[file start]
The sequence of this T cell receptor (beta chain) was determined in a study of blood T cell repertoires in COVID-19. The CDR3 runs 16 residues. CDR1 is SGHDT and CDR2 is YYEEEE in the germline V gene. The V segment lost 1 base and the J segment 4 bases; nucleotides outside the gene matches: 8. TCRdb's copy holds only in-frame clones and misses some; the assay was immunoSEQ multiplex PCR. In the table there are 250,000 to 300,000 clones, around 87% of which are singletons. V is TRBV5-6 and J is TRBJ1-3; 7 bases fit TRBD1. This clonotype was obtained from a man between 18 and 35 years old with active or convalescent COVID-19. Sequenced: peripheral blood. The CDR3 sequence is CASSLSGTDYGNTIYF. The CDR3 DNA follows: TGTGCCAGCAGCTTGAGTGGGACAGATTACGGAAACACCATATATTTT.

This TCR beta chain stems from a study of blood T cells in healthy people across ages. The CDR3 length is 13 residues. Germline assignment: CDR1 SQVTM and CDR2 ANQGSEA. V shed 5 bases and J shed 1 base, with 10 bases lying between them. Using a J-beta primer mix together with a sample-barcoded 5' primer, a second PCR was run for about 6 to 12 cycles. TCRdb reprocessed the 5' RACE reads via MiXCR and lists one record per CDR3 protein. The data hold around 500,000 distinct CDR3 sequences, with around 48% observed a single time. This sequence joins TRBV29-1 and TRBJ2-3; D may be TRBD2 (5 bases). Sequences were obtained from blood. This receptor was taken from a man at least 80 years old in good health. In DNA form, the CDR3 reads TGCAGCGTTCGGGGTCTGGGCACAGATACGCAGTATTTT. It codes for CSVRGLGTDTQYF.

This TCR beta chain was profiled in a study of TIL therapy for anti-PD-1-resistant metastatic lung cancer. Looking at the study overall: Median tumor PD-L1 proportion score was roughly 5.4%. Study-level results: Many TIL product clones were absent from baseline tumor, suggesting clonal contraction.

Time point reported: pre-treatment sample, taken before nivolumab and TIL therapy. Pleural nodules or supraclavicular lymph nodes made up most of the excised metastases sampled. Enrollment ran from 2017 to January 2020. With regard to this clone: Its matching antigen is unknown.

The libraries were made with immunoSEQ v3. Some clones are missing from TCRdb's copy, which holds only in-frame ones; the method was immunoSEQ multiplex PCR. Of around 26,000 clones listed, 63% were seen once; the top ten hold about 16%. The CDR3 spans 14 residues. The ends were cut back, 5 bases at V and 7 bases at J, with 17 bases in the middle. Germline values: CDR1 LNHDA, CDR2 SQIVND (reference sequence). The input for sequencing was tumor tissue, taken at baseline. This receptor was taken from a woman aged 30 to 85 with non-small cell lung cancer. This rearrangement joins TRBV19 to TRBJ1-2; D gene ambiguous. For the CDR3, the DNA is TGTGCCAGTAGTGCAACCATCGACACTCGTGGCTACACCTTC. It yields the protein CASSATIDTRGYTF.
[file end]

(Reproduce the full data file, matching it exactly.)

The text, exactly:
The sequence of this T cell receptor (beta chain) was determined in a study of blood T cell repertoires in COVID-19. The CDR3 runs 16 residues. CDR1 is SGHDT and CDR2 is YYEEEE in the germline V gene. The V segment lost 1 base and the J segment 4 bases; nucleotides outside the gene matches: 8. TCRdb's copy holds only in-frame clones and misses some; the assay was immunoSEQ multiplex PCR. In the table there are 250,000 to 300,000 clones, around 87% of which are singletons. V is TRBV5-6 and J is TRBJ1-3; 7 bases fit TRBD1. This clonotype was obtained from a man between 18 and 35 years old with active or convalescent COVID-19. Sequenced: peripheral blood. The CDR3 sequence is CASSLSGTDYGNTIYF. The CDR3 DNA follows: TGTGCCAGCAGCTTGAGTGGGACAGATTACGGAAACACCATATATTTT.

This TCR beta chain stems from a study of blood T cells in healthy people across ages. The CDR3 length is 13 residues. Germline assignment: CDR1 SQVTM and CDR2 ANQGSEA. V shed 5 bases and J shed 1 base, with 10 bases lying between them. Using a J-beta primer mix together with a sample-barcoded 5' primer, a second PCR was run for about 6 to 12 cycles. TCRdb reprocessed the 5' RACE reads via MiXCR and lists one record per CDR3 protein. The data hold around 500,000 distinct CDR3 sequences, with around 48% observed a single time. This sequence joins TRBV29-1 and TRBJ2-3; D may be TRBD2 (5 bases). Sequences were obtained from blood. This receptor was taken from a man at least 80 years old in good health. In DNA form, the CDR3 reads TGCAGCGTTCGGGGTCTGGGCACAGATACGCAGTATTTT. It codes for CSVRGLGTDTQYF.

This TCR beta chain was profiled in a study of TIL therapy for anti-PD-1-resistant metastatic lung cancer. Looking at the study overall: Median tumor PD-L1 proportion score was roughly 5.4%. Study-level results: Many TIL product clones were absent from baseline tumor, suggesting clonal contraction.

Time point reported: pre-treatment sample, taken before nivolumab and TIL therapy. Pleural nodules or supraclavicular lymph nodes made up most of the excised metastases sampled. Enrollment ran from 2017 to January 2020. With regard to this clone: Its matching antigen is unknown.

The libraries were made with immunoSEQ v3. Some clones are missing from TCRdb's copy, which holds only in-frame ones; the method was immunoSEQ multiplex PCR. Of around 26,000 clones listed, 63% were seen once; the top ten hold about 16%. The CDR3 spans 14 residues. The ends were cut back, 5 bases at V and 7 bases at J, with 17 bases in the middle. Germline values: CDR1 LNHDA, CDR2 SQIVND (reference sequence). The input for sequencing was tumor tissue, taken at baseline. This receptor was taken from a woman aged 30 to 85 with non-small cell lung cancer. This rearrangement joins TRBV19 to TRBJ1-2; D gene ambiguous. For the CDR3, the DNA is TGTGCCAGTAGTGCAACCATCGACACTCGTGGCTACACCTTC. It yields the protein CASSATIDTRGYTF.